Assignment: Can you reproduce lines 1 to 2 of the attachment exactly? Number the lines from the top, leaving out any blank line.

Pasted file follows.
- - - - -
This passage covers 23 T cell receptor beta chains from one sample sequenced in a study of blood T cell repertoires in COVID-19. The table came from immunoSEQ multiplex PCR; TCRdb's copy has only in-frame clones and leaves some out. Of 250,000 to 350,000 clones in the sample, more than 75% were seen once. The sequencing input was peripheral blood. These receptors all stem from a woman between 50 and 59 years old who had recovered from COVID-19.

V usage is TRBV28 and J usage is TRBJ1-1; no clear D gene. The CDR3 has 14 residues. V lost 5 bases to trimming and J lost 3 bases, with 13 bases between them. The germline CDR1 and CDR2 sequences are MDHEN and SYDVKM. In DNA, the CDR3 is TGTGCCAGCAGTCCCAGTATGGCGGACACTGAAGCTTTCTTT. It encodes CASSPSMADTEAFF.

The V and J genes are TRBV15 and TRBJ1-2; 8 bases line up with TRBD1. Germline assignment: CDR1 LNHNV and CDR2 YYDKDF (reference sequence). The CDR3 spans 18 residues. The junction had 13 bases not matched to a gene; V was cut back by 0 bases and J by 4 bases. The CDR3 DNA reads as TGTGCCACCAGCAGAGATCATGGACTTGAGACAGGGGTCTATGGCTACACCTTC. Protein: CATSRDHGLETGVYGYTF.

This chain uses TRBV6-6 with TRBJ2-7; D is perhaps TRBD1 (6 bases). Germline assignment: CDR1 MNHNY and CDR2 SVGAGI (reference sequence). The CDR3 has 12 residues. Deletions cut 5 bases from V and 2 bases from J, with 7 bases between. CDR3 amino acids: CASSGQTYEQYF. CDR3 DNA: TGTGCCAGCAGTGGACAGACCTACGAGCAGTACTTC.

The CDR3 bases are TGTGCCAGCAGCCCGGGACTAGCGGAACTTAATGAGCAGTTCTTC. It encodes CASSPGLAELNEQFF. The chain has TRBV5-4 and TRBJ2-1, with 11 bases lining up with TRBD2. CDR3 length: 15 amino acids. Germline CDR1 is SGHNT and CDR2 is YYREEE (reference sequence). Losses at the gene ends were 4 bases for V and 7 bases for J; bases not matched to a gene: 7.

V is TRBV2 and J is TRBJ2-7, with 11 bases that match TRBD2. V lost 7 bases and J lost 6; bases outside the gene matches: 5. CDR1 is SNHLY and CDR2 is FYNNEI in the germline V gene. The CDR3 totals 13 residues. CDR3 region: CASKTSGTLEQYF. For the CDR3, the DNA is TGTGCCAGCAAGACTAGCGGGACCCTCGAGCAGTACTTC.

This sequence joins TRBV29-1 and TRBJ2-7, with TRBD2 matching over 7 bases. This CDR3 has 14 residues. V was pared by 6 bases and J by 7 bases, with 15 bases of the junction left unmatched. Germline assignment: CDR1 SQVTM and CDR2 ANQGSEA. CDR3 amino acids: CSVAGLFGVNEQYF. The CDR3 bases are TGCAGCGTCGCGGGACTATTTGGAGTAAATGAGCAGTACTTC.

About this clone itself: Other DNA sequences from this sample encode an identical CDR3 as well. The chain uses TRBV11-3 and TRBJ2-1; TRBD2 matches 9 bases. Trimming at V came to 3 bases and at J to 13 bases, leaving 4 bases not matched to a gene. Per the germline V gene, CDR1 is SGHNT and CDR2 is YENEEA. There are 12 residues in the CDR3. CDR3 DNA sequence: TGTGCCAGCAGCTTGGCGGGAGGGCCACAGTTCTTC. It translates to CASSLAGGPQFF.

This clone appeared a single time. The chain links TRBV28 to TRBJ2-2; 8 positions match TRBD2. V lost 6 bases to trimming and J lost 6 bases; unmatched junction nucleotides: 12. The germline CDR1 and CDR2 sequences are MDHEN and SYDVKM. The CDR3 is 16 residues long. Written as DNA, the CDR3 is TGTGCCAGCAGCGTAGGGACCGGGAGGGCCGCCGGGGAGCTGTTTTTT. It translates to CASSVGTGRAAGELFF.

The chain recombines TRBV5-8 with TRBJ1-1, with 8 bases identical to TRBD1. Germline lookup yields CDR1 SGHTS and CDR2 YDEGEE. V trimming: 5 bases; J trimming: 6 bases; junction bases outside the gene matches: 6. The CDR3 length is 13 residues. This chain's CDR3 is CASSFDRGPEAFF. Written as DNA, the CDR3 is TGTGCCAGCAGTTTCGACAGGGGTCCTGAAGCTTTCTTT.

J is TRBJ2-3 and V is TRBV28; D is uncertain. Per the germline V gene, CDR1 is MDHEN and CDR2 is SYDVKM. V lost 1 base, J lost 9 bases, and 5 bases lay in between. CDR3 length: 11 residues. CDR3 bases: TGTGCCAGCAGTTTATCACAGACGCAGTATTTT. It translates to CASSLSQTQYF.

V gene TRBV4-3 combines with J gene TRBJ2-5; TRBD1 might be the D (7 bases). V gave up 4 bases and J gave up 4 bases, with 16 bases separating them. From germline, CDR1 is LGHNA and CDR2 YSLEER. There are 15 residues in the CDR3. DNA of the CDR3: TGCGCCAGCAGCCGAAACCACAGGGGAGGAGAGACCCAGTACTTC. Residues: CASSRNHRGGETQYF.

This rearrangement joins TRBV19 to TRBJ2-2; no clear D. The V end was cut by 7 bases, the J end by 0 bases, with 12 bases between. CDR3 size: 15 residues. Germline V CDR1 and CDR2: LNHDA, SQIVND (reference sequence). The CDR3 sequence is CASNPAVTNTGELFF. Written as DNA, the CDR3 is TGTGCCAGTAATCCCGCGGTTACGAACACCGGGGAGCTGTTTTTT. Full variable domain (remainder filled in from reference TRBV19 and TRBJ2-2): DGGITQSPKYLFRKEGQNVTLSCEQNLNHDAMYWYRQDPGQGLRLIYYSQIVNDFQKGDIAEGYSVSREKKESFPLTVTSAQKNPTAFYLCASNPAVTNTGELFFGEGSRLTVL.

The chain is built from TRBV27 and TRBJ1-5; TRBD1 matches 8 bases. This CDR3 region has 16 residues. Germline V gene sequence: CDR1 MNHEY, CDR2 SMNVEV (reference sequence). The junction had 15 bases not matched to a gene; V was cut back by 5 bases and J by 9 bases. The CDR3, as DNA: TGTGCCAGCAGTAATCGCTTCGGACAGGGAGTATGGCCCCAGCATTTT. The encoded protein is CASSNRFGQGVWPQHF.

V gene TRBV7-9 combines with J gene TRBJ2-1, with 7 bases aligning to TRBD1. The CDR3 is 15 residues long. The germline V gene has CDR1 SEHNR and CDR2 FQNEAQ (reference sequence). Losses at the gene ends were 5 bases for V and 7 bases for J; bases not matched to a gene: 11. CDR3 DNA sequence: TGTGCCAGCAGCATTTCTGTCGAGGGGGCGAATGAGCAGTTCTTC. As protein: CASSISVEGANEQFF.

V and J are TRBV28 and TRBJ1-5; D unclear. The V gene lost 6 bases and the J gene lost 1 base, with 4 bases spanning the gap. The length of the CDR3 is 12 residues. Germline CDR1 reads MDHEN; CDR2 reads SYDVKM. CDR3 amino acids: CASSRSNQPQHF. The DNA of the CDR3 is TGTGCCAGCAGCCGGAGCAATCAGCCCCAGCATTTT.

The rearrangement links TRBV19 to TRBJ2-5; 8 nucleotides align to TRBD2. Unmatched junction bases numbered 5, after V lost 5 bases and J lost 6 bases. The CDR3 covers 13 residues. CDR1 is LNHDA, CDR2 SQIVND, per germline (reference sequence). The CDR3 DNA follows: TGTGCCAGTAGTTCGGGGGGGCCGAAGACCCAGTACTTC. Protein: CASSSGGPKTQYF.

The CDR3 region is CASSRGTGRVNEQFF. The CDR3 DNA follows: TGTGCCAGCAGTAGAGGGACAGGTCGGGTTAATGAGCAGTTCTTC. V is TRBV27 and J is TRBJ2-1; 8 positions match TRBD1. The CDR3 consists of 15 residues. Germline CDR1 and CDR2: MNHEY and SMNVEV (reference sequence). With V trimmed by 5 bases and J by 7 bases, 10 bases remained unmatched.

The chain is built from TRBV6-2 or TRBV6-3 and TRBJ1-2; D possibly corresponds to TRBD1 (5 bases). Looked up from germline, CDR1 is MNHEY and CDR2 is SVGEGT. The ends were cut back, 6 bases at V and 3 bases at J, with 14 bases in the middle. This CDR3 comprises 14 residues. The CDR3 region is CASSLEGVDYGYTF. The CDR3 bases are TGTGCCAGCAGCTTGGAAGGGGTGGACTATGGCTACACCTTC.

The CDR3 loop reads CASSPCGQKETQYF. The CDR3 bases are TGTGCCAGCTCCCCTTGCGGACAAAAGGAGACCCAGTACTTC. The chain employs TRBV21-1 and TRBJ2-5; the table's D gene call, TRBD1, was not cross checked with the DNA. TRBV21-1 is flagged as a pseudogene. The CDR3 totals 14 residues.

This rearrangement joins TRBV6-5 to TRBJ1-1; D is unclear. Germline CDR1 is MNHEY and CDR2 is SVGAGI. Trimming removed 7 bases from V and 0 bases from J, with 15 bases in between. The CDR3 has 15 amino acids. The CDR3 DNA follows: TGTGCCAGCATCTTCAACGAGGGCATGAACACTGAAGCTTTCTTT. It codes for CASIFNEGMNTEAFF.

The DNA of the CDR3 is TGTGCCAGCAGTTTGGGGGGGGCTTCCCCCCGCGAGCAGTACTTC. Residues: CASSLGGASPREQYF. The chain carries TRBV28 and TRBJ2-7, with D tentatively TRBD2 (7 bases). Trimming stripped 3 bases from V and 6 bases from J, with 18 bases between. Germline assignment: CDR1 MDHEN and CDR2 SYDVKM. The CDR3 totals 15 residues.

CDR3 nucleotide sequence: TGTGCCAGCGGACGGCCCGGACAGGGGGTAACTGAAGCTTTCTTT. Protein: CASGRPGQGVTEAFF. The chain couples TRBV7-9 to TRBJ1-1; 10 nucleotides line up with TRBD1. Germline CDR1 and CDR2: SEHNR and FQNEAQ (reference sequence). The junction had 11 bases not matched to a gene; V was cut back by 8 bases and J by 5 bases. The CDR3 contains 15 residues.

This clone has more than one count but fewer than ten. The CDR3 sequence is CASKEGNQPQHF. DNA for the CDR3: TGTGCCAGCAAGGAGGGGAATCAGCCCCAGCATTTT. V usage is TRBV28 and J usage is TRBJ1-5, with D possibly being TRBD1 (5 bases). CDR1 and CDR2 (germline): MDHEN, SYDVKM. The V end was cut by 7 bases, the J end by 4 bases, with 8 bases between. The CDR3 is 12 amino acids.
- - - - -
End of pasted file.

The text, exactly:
This passage covers 23 T cell receptor beta chains from one sample sequenced in a study of blood T cell repertoires in COVID-19. The table came from immunoSEQ multiplex PCR; TCRdb's copy has only in-frame clones and leaves some out. Of 250,000 to 350,000 clones in the sample, more than 75% were seen once. The sequencing input was peripheral blood. These receptors all stem from a woman between 50 and 59 years old who had recovered from COVID-19.

V usage is TRBV28 and J usage is TRBJ1-1; no clear D gene. The CDR3 has 14 residues. V lost 5 bases to trimming and J lost 3 bases, with 13 bases between them. The germline CDR1 and CDR2 sequences are MDHEN and SYDVKM. In DNA, the CDR3 is TGTGCCAGCAGTCCCAGTATGGCGGACACTGAAGCTTTCTTT. It encodes CASSPSMADTEAFF.